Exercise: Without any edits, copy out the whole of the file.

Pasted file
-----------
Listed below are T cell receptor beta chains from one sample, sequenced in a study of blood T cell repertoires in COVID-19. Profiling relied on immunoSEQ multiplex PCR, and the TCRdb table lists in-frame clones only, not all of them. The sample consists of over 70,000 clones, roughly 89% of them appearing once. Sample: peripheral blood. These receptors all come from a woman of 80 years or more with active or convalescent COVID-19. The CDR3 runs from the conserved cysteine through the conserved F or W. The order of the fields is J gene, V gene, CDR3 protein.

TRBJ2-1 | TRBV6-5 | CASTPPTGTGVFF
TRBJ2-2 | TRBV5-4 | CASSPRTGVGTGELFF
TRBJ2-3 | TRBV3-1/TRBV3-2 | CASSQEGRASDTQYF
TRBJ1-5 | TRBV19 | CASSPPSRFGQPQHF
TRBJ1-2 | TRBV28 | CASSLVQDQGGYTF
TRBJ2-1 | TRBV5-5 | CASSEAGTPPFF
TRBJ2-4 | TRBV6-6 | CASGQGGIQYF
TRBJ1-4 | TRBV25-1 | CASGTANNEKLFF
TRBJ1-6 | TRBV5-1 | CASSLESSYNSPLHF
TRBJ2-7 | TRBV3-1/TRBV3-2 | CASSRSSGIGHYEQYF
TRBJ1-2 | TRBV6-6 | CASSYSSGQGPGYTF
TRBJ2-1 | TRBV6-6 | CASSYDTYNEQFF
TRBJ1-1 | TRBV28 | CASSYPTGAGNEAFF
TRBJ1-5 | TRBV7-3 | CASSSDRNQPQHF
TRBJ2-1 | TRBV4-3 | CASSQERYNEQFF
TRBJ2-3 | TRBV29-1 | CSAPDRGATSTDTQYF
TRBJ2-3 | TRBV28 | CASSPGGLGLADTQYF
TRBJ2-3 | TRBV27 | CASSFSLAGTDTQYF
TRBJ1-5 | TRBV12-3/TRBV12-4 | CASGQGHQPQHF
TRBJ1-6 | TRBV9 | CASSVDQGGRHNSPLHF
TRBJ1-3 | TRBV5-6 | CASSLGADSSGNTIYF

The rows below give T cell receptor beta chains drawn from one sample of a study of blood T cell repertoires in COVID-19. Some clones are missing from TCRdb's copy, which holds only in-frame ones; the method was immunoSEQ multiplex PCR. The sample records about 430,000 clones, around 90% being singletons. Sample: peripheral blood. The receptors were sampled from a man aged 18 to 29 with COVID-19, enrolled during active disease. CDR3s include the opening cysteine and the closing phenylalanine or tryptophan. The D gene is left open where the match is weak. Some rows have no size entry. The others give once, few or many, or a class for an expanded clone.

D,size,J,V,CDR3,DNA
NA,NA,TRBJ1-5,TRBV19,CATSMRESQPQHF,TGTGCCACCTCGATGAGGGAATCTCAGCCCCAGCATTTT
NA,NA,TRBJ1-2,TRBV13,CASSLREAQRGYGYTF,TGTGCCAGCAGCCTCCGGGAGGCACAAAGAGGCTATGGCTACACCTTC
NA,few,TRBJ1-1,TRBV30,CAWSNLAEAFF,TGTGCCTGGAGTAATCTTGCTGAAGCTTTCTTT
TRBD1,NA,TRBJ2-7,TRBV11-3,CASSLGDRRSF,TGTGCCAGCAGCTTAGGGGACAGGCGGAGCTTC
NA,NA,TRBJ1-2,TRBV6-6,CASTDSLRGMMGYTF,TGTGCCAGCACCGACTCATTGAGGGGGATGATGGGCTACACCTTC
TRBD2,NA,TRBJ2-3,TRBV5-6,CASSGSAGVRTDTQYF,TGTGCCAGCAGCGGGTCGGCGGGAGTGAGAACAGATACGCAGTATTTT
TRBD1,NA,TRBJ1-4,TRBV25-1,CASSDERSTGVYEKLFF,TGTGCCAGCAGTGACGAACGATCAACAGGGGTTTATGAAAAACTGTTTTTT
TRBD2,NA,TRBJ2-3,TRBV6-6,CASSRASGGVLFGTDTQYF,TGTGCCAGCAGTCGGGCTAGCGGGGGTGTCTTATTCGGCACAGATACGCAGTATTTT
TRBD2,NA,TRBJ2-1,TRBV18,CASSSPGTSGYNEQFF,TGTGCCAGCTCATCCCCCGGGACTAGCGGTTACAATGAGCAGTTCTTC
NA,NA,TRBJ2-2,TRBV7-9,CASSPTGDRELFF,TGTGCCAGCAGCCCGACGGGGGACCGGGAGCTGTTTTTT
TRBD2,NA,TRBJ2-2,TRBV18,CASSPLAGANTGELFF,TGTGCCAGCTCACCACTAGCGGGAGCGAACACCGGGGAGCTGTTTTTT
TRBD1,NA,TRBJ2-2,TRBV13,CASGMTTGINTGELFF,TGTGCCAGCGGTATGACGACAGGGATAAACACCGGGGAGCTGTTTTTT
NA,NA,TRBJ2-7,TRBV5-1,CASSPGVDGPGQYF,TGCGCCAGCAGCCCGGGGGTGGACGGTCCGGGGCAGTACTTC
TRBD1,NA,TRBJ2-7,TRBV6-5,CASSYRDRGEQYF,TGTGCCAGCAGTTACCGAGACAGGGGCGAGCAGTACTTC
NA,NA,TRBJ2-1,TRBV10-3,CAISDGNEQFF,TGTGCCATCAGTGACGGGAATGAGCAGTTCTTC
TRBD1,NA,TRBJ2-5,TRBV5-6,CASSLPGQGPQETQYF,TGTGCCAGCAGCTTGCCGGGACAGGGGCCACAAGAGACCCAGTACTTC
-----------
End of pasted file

Listed below are T cell receptor beta chains from one sample, sequenced in a study of blood T cell repertoires in COVID-19. Profiling relied on immunoSEQ multiplex PCR, and the TCRdb table lists in-frame clones only, not all of them. The sample consists of over 70,000 clones, roughly 89% of them appearing once. Sample: peripheral blood. These receptors all come from a woman of 80 years or more with active or convalescent COVID-19. The CDR3 runs from the conserved cysteine through the conserved F or W. The order of the fields is J gene, V gene, CDR3 protein.

TRBJ2-1 | TRBV6-5 | CASTPPTGTGVFF
TRBJ2-2 | TRBV5-4 | CASSPRTGVGTGELFF
TRBJ2-3 | TRBV3-1/TRBV3-2 | CASSQEGRASDTQYF
TRBJ1-5 | TRBV19 | CASSPPSRFGQPQHF
TRBJ1-2 | TRBV28 | CASSLVQDQGGYTF
TRBJ2-1 | TRBV5-5 | CASSEAGTPPFF
TRBJ2-4 | TRBV6-6 | CASGQGGIQYF
TRBJ1-4 | TRBV25-1 | CASGTANNEKLFF
TRBJ1-6 | TRBV5-1 | CASSLESSYNSPLHF
TRBJ2-7 | TRBV3-1/TRBV3-2 | CASSRSSGIGHYEQYF
TRBJ1-2 | TRBV6-6 | CASSYSSGQGPGYTF
TRBJ2-1 | TRBV6-6 | CASSYDTYNEQFF
TRBJ1-1 | TRBV28 | CASSYPTGAGNEAFF
TRBJ1-5 | TRBV7-3 | CASSSDRNQPQHF
TRBJ2-1 | TRBV4-3 | CASSQERYNEQFF
TRBJ2-3 | TRBV29-1 | CSAPDRGATSTDTQYF
TRBJ2-3 | TRBV28 | CASSPGGLGLADTQYF
TRBJ2-3 | TRBV27 | CASSFSLAGTDTQYF
TRBJ1-5 | TRBV12-3/TRBV12-4 | CASGQGHQPQHF
TRBJ1-6 | TRBV9 | CASSVDQGGRHNSPLHF
TRBJ1-3 | TRBV5-6 | CASSLGADSSGNTIYF

The rows below give T cell receptor beta chains drawn from one sample of a study of blood T cell repertoires in COVID-19. Some clones are missing from TCRdb's copy, which holds only in-frame ones; the method was immunoSEQ multiplex PCR. The sample records about 430,000 clones, around 90% being singletons. Sample: peripheral blood. The receptors were sampled from a man aged 18 to 29 with COVID-19, enrolled during active disease. CDR3s include the opening cysteine and the closing phenylalanine or tryptophan. The D gene is left open where the match is weak. Some rows have no size entry. The others give once, few or many, or a class for an expanded clone.

D,size,J,V,CDR3,DNA
NA,NA,TRBJ1-5,TRBV19,CATSMRESQPQHF,TGTGCCACCTCGATGAGGGAATCTCAGCCCCAGCATTTT
NA,NA,TRBJ1-2,TRBV13,CASSLREAQRGYGYTF,TGTGCCAGCAGCCTCCGGGAGGCACAAAGAGGCTATGGCTACACCTTC
NA,few,TRBJ1-1,TRBV30,CAWSNLAEAFF,TGTGCCTGGAGTAATCTTGCTGAAGCTTTCTTT
TRBD1,NA,TRBJ2-7,TRBV11-3,CASSLGDRRSF,TGTGCCAGCAGCTTAGGGGACAGGCGGAGCTTC
NA,NA,TRBJ1-2,TRBV6-6,CASTDSLRGMMGYTF,TGTGCCAGCACCGACTCATTGAGGGGGATGATGGGCTACACCTTC
TRBD2,NA,TRBJ2-3,TRBV5-6,CASSGSAGVRTDTQYF,TGTGCCAGCAGCGGGTCGGCGGGAGTGAGAACAGATACGCAGTATTTT
TRBD1,NA,TRBJ1-4,TRBV25-1,CASSDERSTGVYEKLFF,TGTGCCAGCAGTGACGAACGATCAACAGGGGTTTATGAAAAACTGTTTTTT
TRBD2,NA,TRBJ2-3,TRBV6-6,CASSRASGGVLFGTDTQYF,TGTGCCAGCAGTCGGGCTAGCGGGGGTGTCTTATTCGGCACAGATACGCAGTATTTT
TRBD2,NA,TRBJ2-1,TRBV18,CASSSPGTSGYNEQFF,TGTGCCAGCTCATCCCCCGGGACTAGCGGTTACAATGAGCAGTTCTTC
NA,NA,TRBJ2-2,TRBV7-9,CASSPTGDRELFF,TGTGCCAGCAGCCCGACGGGGGACCGGGAGCTGTTTTTT
TRBD2,NA,TRBJ2-2,TRBV18,CASSPLAGANTGELFF,TGTGCCAGCTCACCACTAGCGGGAGCGAACACCGGGGAGCTGTTTTTT
TRBD1,NA,TRBJ2-2,TRBV13,CASGMTTGINTGELFF,TGTGCCAGCGGTATGACGACAGGGATAAACACCGGGGAGCTGTTTTTT
NA,NA,TRBJ2-7,TRBV5-1,CASSPGVDGPGQYF,TGCGCCAGCAGCCCGGGGGTGGACGGTCCGGGGCAGTACTTC
TRBD1,NA,TRBJ2-7,TRBV6-5,CASSYRDRGEQYF,TGTGCCAGCAGTTACCGAGACAGGGGCGAGCAGTACTTC
NA,NA,TRBJ2-1,TRBV10-3,CAISDGNEQFF,TGTGCCATCAGTGACGGGAATGAGCAGTTCTTC
TRBD1,NA,TRBJ2-5,TRBV5-6,CASSLPGQGPQETQYF,TGTGCCAGCAGCTTGCCGGGACAGGGGCCACAAGAGACCCAGTACTTC